• In the past two decades, multibeam sonar systems have become the preferred seabed mapping tool. Many users have assumed that multibeam bathymetry data is highly accurate in spatial position. In reality, both vertical and horizontal uncertainties exist in every data point. These uncertainties are often represented as one single measure of Total Propagated Uncertainty (TPU). TPU is important to understand because it affects the quality of products generated from multibeam bathymetry data. To account for the magnitude and spatial distribution of this influence, an objective uncertainty analysis is required. Randomisation is the key process in such an uncertainty analysis. This study compared two randomisation methods, restricted spatial randomness (RSR) and complete spatial randomness (CSR), in an uncertainty analysis of a slope gradient dataset derived from multibeam bathymetry data. CSR regards data error in every grid cell as independent and assumes that the data error varies within a known statistical distribution without any neighbourhood effect. RSR assumes spatial structure and thus spatial auto-correlation in the data. We present a case study from a survey of the Oceanic Shoals Commonwealth Marine Reserve in the Timor Sea, conducted in 2012 by the Marine Biodiversity Hub through the Australian Government National Environmental Research Program. The survey area is characterised by steep-sided carbonate banks and terraces with abrupt breaks in slope of limited spatial extent. As habitats, the carbonate banks and terraces are important because they provide hardground for diverse epibenthic assemblages of sponges and corals, with their steep sides marking the environmental transition to deeper water, soft sediment habitats. In this analysis, the data errors in the multibeam bathymetry data were assumed to follow a Gaussian distribution with a mean of zero and a standard deviation represented by the TPU. The CSR and RSR methods were each implemented using a Monte Carlo procedure with 500 iterations. After about 300 iterations, the Monte Carlo procedure converged for both methods. Results for the study area are compared against pre-processed slope data (Figure 1a). The averaged slope gradient from the CSR method is 4.5 degree greater than the original slope layer, whereas for the RSR method this value is 0.03 degree. Moreover, the slope layer from the CSR method resolves noticeably less detail than the original slope layer and is an over-simplification of the true bathymetry (Figure 1b). In contrast, the RSR method maintained the spatial pattern and detail observed in the original slope layer (Figure 1c). This study demonstrates that although the uncertainty in multibeam bathymetry data should not be ignored, its impact on the subsequent derivative analysis may be limited. The selection of appropriate randomisation method is important for the uncertainty analysis. When the data errors exhibit spatial structure, we recommend using the RSR method.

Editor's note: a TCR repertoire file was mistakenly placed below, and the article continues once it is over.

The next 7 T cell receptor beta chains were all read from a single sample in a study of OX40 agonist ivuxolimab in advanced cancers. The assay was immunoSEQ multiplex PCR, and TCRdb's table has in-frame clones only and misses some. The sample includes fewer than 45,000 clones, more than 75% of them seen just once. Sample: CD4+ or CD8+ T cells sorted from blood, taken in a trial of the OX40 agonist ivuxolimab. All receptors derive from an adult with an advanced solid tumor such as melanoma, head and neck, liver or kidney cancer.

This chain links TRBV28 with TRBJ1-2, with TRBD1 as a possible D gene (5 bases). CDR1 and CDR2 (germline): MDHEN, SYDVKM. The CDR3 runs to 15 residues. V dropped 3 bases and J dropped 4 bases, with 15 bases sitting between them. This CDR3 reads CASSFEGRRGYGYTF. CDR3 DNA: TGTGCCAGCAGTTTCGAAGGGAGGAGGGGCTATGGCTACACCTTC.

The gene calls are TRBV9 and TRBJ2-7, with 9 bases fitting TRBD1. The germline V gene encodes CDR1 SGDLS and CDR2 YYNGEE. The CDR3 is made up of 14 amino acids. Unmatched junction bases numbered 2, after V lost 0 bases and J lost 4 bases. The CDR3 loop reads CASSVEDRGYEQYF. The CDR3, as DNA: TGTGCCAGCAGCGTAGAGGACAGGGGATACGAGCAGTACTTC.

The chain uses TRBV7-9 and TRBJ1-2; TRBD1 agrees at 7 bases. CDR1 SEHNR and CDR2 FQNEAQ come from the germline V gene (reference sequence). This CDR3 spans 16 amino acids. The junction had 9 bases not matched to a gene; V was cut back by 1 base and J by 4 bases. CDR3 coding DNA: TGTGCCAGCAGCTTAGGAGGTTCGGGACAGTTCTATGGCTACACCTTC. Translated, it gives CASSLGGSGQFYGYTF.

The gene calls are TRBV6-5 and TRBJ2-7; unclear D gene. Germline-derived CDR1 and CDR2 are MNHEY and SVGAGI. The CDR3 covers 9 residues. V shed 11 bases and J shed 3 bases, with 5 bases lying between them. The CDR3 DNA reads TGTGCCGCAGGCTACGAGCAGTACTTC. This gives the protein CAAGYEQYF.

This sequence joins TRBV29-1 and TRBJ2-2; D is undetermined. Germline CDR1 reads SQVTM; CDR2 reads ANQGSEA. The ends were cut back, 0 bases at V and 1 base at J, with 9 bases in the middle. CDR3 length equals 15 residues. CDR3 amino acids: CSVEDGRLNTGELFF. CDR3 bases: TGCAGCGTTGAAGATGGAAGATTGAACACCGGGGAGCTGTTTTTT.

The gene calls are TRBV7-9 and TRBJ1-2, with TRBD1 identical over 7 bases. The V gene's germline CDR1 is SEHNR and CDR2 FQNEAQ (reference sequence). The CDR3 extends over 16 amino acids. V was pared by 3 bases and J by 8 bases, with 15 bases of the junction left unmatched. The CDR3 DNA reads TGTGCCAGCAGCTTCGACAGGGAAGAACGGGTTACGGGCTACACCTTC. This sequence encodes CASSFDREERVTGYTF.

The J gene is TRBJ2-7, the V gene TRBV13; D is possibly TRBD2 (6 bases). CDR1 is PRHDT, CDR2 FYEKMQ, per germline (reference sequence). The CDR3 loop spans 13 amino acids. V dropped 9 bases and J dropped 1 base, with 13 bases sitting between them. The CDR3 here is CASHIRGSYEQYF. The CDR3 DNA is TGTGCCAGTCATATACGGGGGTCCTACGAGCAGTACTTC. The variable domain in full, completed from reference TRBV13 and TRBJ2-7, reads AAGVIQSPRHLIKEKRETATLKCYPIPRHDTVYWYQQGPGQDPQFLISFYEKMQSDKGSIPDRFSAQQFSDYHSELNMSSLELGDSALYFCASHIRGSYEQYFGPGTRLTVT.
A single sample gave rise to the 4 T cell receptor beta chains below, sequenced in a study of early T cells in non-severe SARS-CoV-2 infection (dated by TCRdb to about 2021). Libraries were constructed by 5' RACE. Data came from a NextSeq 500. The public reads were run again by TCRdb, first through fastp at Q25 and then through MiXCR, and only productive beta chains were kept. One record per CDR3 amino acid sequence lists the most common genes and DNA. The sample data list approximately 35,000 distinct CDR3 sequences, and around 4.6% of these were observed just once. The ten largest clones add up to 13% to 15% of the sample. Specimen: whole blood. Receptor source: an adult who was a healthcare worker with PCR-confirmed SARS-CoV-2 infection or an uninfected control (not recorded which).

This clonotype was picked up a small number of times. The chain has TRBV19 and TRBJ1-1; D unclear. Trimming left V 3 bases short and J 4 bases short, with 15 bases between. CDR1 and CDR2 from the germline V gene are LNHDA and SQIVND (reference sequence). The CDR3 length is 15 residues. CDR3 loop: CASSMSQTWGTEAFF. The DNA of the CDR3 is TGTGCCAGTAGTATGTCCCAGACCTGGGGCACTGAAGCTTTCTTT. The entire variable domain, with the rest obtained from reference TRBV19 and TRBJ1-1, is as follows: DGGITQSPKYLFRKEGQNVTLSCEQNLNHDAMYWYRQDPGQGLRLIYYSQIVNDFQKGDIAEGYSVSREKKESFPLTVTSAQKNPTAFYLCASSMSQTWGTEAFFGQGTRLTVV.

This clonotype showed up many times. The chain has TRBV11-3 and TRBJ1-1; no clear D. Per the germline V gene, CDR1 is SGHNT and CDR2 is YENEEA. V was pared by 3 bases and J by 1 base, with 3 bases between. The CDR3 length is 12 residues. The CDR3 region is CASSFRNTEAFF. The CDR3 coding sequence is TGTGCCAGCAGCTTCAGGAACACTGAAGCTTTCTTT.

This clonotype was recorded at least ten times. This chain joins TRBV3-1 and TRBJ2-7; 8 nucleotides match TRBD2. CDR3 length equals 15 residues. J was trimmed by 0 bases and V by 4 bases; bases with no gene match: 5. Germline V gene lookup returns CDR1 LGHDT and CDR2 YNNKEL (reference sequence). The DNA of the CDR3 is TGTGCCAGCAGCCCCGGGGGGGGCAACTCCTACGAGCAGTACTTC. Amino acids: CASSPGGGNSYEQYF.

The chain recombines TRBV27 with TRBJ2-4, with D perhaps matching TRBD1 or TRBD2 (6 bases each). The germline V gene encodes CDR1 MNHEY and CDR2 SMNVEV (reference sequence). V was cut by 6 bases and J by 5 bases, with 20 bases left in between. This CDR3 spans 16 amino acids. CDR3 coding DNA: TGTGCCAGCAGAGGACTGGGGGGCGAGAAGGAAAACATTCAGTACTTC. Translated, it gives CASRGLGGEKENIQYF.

• As part of Geoscience Australia's Southwest Margin Project, two major marine surveys were undertaken (from October 2008 to February 2009) to investigate the resource potential of deep-water frontier areas on the southwest Australian continental margin. 1. Southwest Australian Margin Regional Marine 2D Seismic Survey (S310) - Areas covered by the seismic survey include the Mentelle Basin, North Perth Basin (Zeewyck and Houtman Sub-basins), Southern Carnarvon Basin and the Wallaby Plateau. Data acquired: 7300 kilometres of 2D seismic (12 second record length, 8 km solid streamer), gravity and magnetic data. In addition to the new seismic reflection data, Geoscience Australia has reprocessed selected open-file industry seismic lines in the offshore Northern Perth Basin (11,700 line km) that provides ties to most wells in the Abrolhos and Houtman sub-basins. 2. Southwest Australian Margin Marine Reconnaissance Survey - The marine reconnaissance survey investigated the geology and marine environments of the offshore North Perth and Southern Carnarvon Basins and the Wallaby Plateau. Data acquired: multibeam swath bathymetry (230,000 km2), gravity and magnetics (25,000 line km), sub-bottom profiler (25,000 line km), geological samples (190 rocks from 53 dredge sites)